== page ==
I haven’t mentioned the Clairo link yet, have I. The stage name of lauded US singer-songwriter Claire E. Cottrill – two years Kristi’s senior – invited her to join a 30-date Immunity American tour this September, those dates complemented by Kristi’s first ever international headline show, a sell-out at New York’s Chelsea Music Hall. Another highlight of an amazing year.
But now she’s back on home ground, or at least she will be when this current tour’s out of the way. And home’s been London for much of her life, hasn’t it?
“I grew up in Camden and I’ve just moved to Harrow. Yeah, London’s my home.”
Would you say there were Filipino influences in your music?
“Oh yeah, I grew up with all that.”
Was there a lot of music playing around the house in those formative years?
“My Mum would sometimes play The Itchyworms, a really cool band from the Philippines, and had her own music taste. She had this OPM (original Pinoy music) CD she put on every morning, with those melodies amazing and just so memorable.”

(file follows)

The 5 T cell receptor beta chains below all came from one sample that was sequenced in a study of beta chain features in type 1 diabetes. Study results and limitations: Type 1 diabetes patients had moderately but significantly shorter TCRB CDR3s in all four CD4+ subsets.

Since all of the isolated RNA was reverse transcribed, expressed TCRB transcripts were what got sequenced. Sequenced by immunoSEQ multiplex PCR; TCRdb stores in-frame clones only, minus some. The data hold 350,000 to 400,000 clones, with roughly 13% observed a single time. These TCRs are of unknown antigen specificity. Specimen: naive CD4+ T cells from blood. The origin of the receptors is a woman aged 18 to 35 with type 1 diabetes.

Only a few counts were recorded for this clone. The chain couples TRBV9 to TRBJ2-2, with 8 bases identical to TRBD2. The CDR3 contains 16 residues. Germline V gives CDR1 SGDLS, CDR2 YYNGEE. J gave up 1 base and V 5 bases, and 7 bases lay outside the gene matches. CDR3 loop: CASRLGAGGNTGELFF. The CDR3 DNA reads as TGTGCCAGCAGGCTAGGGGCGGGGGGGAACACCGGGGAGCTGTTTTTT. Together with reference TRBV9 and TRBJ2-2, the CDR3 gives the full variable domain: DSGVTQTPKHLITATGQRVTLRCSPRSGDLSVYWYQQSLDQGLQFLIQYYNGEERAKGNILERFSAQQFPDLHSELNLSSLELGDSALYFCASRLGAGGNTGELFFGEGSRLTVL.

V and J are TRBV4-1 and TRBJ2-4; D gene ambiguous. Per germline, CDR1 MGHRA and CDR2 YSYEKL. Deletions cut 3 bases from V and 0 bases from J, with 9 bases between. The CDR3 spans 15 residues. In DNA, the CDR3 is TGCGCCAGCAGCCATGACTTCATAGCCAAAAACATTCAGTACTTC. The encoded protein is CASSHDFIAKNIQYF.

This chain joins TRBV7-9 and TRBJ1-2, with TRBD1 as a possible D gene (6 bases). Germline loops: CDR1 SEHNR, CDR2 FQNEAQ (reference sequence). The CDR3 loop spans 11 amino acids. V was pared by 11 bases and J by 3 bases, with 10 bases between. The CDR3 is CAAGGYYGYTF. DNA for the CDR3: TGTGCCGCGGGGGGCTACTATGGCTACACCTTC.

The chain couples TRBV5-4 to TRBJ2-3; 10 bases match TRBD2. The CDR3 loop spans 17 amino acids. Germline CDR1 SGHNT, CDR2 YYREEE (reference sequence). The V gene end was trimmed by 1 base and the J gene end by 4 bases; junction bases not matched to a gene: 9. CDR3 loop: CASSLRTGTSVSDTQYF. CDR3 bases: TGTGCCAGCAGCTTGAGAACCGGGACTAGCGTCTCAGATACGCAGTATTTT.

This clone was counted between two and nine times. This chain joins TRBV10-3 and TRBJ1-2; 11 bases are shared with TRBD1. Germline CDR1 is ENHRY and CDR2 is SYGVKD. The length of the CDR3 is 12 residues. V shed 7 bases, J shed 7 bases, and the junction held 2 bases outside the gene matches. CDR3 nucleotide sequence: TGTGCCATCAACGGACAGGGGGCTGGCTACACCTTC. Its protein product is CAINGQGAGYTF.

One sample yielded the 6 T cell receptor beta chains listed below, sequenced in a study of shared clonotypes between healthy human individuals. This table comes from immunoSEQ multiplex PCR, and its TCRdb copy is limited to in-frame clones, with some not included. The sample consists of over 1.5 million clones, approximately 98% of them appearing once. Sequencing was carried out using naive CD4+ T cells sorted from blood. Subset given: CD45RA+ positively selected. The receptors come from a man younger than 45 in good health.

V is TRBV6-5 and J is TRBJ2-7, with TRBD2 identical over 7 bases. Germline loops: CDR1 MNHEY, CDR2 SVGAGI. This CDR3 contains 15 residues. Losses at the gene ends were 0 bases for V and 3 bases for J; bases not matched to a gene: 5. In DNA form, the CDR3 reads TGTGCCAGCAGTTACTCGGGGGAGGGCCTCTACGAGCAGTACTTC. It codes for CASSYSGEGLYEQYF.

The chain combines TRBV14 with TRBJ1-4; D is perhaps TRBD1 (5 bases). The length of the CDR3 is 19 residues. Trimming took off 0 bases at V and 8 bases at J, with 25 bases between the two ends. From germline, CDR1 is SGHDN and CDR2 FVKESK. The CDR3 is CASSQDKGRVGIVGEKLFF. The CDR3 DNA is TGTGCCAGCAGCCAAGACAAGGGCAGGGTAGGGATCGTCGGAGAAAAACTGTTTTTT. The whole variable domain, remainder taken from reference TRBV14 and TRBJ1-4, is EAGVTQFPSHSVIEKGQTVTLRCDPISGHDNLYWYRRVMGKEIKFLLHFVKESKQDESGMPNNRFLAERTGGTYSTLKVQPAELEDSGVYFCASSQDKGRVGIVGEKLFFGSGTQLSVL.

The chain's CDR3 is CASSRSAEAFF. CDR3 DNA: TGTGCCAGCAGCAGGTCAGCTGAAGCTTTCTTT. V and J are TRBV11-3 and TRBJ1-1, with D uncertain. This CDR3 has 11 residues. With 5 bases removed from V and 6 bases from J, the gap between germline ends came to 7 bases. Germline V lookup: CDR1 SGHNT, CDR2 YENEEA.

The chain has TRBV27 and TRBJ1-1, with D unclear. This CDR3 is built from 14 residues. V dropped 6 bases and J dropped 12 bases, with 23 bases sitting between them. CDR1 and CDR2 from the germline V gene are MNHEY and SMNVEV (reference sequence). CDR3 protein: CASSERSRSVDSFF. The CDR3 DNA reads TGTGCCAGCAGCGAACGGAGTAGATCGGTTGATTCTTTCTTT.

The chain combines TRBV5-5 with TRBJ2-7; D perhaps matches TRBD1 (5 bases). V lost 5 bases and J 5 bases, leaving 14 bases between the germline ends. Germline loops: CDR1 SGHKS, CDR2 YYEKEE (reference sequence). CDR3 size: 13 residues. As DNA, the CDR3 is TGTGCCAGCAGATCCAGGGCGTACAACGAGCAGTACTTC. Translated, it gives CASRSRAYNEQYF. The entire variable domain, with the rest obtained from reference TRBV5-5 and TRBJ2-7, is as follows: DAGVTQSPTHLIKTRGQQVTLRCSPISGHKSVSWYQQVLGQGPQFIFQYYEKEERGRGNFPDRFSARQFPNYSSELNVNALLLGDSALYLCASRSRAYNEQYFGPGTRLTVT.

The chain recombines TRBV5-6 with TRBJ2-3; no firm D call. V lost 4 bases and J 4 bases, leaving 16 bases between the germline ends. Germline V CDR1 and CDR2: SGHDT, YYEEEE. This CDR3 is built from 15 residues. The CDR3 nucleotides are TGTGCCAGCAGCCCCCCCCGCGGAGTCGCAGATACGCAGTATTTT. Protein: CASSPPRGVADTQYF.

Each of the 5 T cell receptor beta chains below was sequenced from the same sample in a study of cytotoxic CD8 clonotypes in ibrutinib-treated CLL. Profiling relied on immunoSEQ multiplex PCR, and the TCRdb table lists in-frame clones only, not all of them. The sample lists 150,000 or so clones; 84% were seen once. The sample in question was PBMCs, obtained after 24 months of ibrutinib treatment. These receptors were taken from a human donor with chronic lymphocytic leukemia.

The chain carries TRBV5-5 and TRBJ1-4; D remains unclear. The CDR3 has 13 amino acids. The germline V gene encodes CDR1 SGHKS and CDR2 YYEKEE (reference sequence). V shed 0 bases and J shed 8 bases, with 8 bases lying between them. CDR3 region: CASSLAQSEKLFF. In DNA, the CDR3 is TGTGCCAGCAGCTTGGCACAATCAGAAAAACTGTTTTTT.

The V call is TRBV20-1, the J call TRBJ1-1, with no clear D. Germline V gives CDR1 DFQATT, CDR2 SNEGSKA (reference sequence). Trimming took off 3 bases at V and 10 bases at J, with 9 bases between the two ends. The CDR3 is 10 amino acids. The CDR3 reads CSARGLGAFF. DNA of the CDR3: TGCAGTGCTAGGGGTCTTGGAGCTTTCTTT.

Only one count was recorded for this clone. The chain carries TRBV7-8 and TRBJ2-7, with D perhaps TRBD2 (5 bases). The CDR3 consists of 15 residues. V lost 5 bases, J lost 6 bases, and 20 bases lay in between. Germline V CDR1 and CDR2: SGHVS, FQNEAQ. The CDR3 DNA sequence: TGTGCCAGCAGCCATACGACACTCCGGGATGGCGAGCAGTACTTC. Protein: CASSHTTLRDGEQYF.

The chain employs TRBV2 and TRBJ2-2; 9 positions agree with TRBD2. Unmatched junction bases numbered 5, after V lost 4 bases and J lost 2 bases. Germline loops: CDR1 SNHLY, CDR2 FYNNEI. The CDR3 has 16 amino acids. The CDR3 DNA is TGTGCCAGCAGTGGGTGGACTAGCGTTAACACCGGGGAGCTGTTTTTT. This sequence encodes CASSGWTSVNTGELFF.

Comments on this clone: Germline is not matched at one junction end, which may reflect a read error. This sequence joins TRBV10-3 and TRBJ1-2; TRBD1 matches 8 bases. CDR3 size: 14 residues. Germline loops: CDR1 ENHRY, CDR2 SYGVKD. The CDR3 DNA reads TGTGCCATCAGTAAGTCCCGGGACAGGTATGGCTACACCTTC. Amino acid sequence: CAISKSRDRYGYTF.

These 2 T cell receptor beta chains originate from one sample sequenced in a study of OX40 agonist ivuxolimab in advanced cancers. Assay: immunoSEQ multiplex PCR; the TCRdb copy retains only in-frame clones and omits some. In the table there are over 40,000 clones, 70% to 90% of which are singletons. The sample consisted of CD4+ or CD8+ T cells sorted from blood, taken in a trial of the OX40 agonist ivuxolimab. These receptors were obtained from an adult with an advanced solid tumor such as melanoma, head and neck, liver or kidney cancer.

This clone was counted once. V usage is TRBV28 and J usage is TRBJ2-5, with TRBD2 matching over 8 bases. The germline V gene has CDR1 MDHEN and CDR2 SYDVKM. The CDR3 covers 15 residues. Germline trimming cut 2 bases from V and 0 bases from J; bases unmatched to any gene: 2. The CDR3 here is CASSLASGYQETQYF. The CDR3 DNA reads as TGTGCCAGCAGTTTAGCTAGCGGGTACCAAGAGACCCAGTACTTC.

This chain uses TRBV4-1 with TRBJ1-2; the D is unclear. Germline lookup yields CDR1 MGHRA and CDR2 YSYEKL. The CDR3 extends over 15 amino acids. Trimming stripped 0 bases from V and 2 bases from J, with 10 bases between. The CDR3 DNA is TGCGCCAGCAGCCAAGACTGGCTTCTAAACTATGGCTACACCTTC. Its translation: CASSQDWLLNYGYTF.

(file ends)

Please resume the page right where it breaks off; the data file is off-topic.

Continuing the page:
Apparently, Kristi, who finished her schooling as a sixth-former at Hammersmith Academy, spent seven years learning to play the violin, before getting her first guitar second-hand at the age of 17, teaching herself via YouTube tutorials.
Do you still pick up the violin now and again?
“Oh man, I wish! It’s been a few years and I’ve genuinely forgotten how to play.”
Is that right that the film, Juno and its soundtrack was a major inspiration on you setting out on this career path?
“Oh, 100 per cent. Kimya Dawson is one of my biggest inspirations, although I’m yet to find a tattoo that reminds me of her! She’s amazing. I loved that loud and grungey Moldy Peaches stuff, but also her laidback stuff, like on Juno. That inspired me a lot and I wanted to do the same thing.”
How old when you first saw that film?
“I think I was about 14 or 15. That was like a pinnacle part of my adolescence … just wanting to be Juno.”
Without the aspects of the pregnancy, I guess?
“Oh yeah, yeah! Not like that, ha!”
That might be something you want to try yourself in the near future – not the pregnancy, maybe, but composing film soundtracks?
“Oh yeah! That would be one of my goals.”
Was it a thrill to perform at Abbey Road Studios as part of the Brit Rising Star shortlist process?
“Ah, dude, that was insane! I’ve got every Beatles album on cassette.”